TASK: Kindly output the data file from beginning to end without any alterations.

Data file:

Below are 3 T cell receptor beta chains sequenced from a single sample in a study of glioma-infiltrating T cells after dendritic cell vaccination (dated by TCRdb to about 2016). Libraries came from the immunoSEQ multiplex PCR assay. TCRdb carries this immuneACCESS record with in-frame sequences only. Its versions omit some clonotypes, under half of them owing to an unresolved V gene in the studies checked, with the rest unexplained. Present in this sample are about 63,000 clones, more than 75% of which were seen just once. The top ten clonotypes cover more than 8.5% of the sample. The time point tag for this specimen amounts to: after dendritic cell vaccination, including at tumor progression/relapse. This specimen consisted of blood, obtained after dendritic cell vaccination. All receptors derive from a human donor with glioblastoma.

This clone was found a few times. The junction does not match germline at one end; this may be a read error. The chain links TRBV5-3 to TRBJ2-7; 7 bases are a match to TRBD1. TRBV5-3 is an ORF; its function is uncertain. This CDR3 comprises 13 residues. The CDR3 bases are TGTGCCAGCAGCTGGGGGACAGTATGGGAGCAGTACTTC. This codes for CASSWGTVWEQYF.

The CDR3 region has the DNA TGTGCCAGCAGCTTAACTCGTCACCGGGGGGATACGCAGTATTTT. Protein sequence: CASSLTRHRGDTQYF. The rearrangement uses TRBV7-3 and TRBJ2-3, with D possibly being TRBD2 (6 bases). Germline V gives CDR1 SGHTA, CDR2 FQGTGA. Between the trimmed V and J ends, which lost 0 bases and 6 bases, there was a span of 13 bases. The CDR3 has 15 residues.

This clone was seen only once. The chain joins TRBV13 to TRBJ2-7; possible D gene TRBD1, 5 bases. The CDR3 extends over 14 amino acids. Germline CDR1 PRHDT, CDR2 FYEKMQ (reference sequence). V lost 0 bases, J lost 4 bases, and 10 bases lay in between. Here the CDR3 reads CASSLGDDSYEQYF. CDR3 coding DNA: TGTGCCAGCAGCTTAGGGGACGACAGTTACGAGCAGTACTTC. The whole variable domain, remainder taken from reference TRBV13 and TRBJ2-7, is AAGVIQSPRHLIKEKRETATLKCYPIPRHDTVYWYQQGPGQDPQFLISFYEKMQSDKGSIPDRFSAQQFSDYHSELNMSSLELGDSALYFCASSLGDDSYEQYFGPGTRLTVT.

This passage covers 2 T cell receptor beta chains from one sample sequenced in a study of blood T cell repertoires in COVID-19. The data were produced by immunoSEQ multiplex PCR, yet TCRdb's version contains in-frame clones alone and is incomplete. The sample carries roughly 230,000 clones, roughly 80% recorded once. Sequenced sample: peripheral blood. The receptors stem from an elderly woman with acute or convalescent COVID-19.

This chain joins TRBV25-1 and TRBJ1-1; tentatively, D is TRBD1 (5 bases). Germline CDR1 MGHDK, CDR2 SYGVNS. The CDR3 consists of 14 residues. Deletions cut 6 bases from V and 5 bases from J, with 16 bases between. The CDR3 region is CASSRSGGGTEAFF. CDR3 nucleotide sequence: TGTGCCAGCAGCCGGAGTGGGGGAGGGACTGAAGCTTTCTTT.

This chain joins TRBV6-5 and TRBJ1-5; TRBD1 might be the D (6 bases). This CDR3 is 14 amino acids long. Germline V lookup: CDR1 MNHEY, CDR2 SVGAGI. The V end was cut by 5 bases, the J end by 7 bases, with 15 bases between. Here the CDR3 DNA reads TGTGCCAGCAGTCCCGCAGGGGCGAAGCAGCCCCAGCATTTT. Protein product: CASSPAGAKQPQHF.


Below are 3 T cell receptor beta chains sequenced from a single sample in a study of glioma-infiltrating T cells after dendritic cell vaccination (dated by TCRdb to about 2016). Libraries came from the immunoSEQ multiplex PCR assay. TCRdb carries this immuneACCESS record with in-frame sequences only. Its versions omit some clonotypes, under half of them owing to an unresolved V gene in the studies checked, with the rest unexplained. Present in this sample are about 63,000 clones, more than 75% of which were seen just once. The top ten clonotypes cover more than 8.5% of the sample. The time point tag for this specimen amounts to: after dendritic cell vaccination, including at tumor progression/relapse. This specimen consisted of blood, obtained after dendritic cell vaccination. All receptors derive from a human donor with glioblastoma.

This clone was found a few times. The junction does not match germline at one end; this may be a read error. The chain links TRBV5-3 to TRBJ2-7; 7 bases are a match to TRBD1. TRBV5-3 is an ORF; its function is uncertain. This CDR3 comprises 13 residues. The CDR3 bases are TGTGCCAGCAGCTGGGGGACAGTATGGGAGCAGTACTTC. This codes for CASSWGTVWEQYF.

The CDR3 region has the DNA TGTGCCAGCAGCTTAACTCGTCACCGGGGGGATACGCAGTATTTT. Protein sequence: CASSLTRHRGDTQYF. The rearrangement uses TRBV7-3 and TRBJ2-3, with D possibly being TRBD2 (6 bases). Germline V gives CDR1 SGHTA, CDR2 FQGTGA. Between the trimmed V and J ends, which lost 0 bases and 6 bases, there was a span of 13 bases. The CDR3 has 15 residues.

This clone was seen only once. The chain joins TRBV13 to TRBJ2-7; possible D gene TRBD1, 5 bases. The CDR3 extends over 14 amino acids. Germline CDR1 PRHDT, CDR2 FYEKMQ (reference sequence). V lost 0 bases, J lost 4 bases, and 10 bases lay in between. Here the CDR3 reads CASSLGDDSYEQYF. CDR3 coding DNA: TGTGCCAGCAGCTTAGGGGACGACAGTTACGAGCAGTACTTC. The whole variable domain, remainder taken from reference TRBV13 and TRBJ2-7, is AAGVIQSPRHLIKEKRETATLKCYPIPRHDTVYWYQQGPGQDPQFLISFYEKMQSDKGSIPDRFSAQQFSDYHSELNMSSLELGDSALYFCASSLGDDSYEQYFGPGTRLTVT.

This passage covers 2 T cell receptor beta chains from one sample sequenced in a study of blood T cell repertoires in COVID-19. The data were produced by immunoSEQ multiplex PCR, yet TCRdb's version contains in-frame clones alone and is incomplete. The sample carries roughly 230,000 clones, roughly 80% recorded once. Sequenced sample: peripheral blood. The receptors stem from an elderly woman with acute or convalescent COVID-19.

This chain joins TRBV25-1 and TRBJ1-1; tentatively, D is TRBD1 (5 bases). Germline CDR1 MGHDK, CDR2 SYGVNS. The CDR3 consists of 14 residues. Deletions cut 6 bases from V and 5 bases from J, with 16 bases between. The CDR3 region is CASSRSGGGTEAFF. CDR3 nucleotide sequence: TGTGCCAGCAGCCGGAGTGGGGGAGGGACTGAAGCTTTCTTT.

This chain joins TRBV6-5 and TRBJ1-5; TRBD1 might be the D (6 bases). This CDR3 is 14 amino acids long. Germline V lookup: CDR1 MNHEY, CDR2 SVGAGI. The V end was cut by 5 bases, the J end by 7 bases, with 15 bases between. Here the CDR3 DNA reads TGTGCCAGCAGTCCCGCAGGGGCGAAGCAGCCCCAGCATTTT. Protein product: CASSPAGAKQPQHF.